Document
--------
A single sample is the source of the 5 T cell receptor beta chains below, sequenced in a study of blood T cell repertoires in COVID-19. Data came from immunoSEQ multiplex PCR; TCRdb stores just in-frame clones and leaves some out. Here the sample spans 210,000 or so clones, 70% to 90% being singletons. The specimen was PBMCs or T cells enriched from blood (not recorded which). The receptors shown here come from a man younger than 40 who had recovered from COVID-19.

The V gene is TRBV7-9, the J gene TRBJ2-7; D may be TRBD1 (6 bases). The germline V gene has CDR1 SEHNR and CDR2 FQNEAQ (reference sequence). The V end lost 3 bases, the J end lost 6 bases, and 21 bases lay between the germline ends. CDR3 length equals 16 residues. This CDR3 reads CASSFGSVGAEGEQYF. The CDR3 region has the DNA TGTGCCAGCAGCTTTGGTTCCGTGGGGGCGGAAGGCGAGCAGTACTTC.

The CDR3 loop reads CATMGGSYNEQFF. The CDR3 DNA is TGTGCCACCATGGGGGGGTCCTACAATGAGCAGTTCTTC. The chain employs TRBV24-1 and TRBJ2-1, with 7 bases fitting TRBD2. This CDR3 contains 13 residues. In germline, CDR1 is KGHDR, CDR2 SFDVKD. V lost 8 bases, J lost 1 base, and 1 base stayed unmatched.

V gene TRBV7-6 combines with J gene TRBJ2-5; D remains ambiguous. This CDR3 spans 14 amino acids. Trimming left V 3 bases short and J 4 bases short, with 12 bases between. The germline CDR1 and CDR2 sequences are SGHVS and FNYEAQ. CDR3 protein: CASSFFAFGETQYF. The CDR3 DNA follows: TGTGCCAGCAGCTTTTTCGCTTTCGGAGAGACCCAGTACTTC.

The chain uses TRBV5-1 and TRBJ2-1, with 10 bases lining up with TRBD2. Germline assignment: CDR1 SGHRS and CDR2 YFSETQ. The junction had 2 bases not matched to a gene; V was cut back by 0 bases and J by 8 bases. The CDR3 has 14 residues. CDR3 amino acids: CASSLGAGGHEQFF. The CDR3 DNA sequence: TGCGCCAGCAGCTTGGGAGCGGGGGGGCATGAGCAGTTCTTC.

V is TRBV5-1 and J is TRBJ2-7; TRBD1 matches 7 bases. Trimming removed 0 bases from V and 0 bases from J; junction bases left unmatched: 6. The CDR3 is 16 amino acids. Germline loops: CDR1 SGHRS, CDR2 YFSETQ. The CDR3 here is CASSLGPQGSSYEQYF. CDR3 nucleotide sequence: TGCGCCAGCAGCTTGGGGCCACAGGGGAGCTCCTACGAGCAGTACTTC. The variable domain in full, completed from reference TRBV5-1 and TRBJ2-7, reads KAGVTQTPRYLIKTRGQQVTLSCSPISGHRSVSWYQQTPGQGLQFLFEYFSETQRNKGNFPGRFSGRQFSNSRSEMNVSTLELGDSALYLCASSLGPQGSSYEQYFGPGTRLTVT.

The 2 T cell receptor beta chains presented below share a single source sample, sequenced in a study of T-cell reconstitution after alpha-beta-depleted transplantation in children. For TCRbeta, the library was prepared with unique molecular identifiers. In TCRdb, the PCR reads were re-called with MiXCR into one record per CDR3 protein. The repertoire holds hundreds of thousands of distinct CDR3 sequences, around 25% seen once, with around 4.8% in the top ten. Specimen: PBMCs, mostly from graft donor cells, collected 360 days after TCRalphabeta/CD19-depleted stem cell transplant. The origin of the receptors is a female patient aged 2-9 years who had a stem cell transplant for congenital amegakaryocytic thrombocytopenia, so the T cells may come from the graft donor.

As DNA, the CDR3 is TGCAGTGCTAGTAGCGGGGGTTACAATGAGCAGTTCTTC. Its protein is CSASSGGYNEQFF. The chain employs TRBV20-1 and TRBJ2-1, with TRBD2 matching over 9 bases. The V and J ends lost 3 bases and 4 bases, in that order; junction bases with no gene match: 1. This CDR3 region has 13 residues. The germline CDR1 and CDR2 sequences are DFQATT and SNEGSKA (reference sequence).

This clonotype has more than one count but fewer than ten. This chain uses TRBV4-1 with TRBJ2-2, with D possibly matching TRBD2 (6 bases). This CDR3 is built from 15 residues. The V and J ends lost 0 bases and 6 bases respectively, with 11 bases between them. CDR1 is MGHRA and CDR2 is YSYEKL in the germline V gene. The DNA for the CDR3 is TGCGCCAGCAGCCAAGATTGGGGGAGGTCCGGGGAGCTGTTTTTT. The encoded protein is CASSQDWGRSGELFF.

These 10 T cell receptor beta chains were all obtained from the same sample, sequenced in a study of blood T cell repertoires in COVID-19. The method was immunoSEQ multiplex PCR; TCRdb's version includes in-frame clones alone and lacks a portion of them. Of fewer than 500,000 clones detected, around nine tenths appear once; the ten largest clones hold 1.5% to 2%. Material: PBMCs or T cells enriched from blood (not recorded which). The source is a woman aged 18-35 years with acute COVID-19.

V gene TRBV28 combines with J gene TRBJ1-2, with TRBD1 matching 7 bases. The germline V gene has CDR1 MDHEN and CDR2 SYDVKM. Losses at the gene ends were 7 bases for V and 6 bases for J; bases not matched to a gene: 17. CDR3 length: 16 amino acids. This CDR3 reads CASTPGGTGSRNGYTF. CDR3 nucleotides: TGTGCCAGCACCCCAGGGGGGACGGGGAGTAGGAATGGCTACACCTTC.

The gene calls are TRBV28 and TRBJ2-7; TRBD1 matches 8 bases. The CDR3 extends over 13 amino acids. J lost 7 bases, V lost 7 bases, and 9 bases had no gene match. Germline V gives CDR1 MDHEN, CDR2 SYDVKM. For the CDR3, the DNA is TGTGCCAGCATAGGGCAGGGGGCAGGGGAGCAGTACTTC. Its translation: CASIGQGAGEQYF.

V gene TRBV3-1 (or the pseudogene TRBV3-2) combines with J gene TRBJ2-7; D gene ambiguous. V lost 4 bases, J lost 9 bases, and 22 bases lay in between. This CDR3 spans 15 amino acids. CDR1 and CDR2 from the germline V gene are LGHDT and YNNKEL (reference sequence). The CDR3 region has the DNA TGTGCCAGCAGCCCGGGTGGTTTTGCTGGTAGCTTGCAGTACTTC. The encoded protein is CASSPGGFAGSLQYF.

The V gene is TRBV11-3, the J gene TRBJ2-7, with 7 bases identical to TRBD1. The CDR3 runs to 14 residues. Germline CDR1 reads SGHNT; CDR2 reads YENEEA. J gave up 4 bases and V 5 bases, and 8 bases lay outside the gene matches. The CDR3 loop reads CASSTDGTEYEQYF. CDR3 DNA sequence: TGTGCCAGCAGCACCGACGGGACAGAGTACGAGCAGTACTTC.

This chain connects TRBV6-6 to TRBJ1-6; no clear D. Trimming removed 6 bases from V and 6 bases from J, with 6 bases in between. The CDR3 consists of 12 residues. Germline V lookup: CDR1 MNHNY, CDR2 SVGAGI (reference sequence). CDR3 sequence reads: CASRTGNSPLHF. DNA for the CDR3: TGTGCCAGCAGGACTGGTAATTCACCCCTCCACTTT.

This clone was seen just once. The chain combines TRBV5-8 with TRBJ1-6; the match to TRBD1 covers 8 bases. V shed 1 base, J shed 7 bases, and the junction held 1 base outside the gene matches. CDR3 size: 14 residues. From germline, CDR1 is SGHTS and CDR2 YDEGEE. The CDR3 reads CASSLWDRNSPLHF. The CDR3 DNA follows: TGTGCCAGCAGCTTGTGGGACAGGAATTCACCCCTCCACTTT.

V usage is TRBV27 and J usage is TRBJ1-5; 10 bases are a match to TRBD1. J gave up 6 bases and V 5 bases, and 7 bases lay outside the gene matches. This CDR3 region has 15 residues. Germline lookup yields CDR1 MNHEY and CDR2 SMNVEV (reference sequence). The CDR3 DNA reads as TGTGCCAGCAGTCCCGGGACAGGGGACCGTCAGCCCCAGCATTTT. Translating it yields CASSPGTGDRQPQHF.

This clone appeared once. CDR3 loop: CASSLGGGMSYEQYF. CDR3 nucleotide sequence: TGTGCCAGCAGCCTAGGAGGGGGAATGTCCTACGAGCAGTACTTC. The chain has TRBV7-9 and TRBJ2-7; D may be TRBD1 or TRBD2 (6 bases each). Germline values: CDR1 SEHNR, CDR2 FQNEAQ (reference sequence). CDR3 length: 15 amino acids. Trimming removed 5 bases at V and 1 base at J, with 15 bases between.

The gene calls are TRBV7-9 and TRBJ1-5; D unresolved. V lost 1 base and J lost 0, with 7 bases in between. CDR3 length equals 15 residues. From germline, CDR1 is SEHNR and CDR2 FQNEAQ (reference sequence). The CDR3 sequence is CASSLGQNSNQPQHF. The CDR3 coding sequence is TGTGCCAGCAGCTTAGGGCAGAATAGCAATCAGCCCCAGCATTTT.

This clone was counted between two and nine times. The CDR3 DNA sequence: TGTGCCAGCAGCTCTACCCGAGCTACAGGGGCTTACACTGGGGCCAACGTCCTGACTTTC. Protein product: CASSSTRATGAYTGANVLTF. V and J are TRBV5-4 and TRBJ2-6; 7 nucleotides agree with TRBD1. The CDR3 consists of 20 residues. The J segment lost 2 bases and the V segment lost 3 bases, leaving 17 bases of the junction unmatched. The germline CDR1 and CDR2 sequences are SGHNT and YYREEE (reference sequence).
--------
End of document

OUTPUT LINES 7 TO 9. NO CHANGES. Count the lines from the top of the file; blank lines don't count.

The 2 T cell receptor beta chains presented below share a single source sample, sequenced in a study of T-cell reconstitution after alpha-beta-depleted transplantation in children. For TCRbeta, the library was prepared with unique molecular identifiers. In TCRdb, the PCR reads were re-called with MiXCR into one record per CDR3 protein. The repertoire holds hundreds of thousands of distinct CDR3 sequences, around 25% seen once, with around 4.8% in the top ten. Specimen: PBMCs, mostly from graft donor cells, collected 360 days after TCRalphabeta/CD19-depleted stem cell transplant. The origin of the receptors is a female patient aged 2-9 years who had a stem cell transplant for congenital amegakaryocytic thrombocytopenia, so the T cells may come from the graft donor.

As DNA, the CDR3 is TGCAGTGCTAGTAGCGGGGGTTACAATGAGCAGTTCTTC. Its protein is CSASSGGYNEQFF. The chain employs TRBV20-1 and TRBJ2-1, with TRBD2 matching over 9 bases. The V and J ends lost 3 bases and 4 bases, in that order; junction bases with no gene match: 1. This CDR3 region has 13 residues. The germline CDR1 and CDR2 sequences are DFQATT and SNEGSKA (reference sequence).

This clonotype has more than one count but fewer than ten. This chain uses TRBV4-1 with TRBJ2-2, with D possibly matching TRBD2 (6 bases). This CDR3 is built from 15 residues. The V and J ends lost 0 bases and 6 bases respectively, with 11 bases between them. CDR1 is MGHRA and CDR2 is YSYEKL in the germline V gene. The DNA for the CDR3 is TGCGCCAGCAGCCAAGATTGGGGGAGGTCCGGGGAGCTGTTTTTT. The encoded protein is CASSQDWGRSGELFF.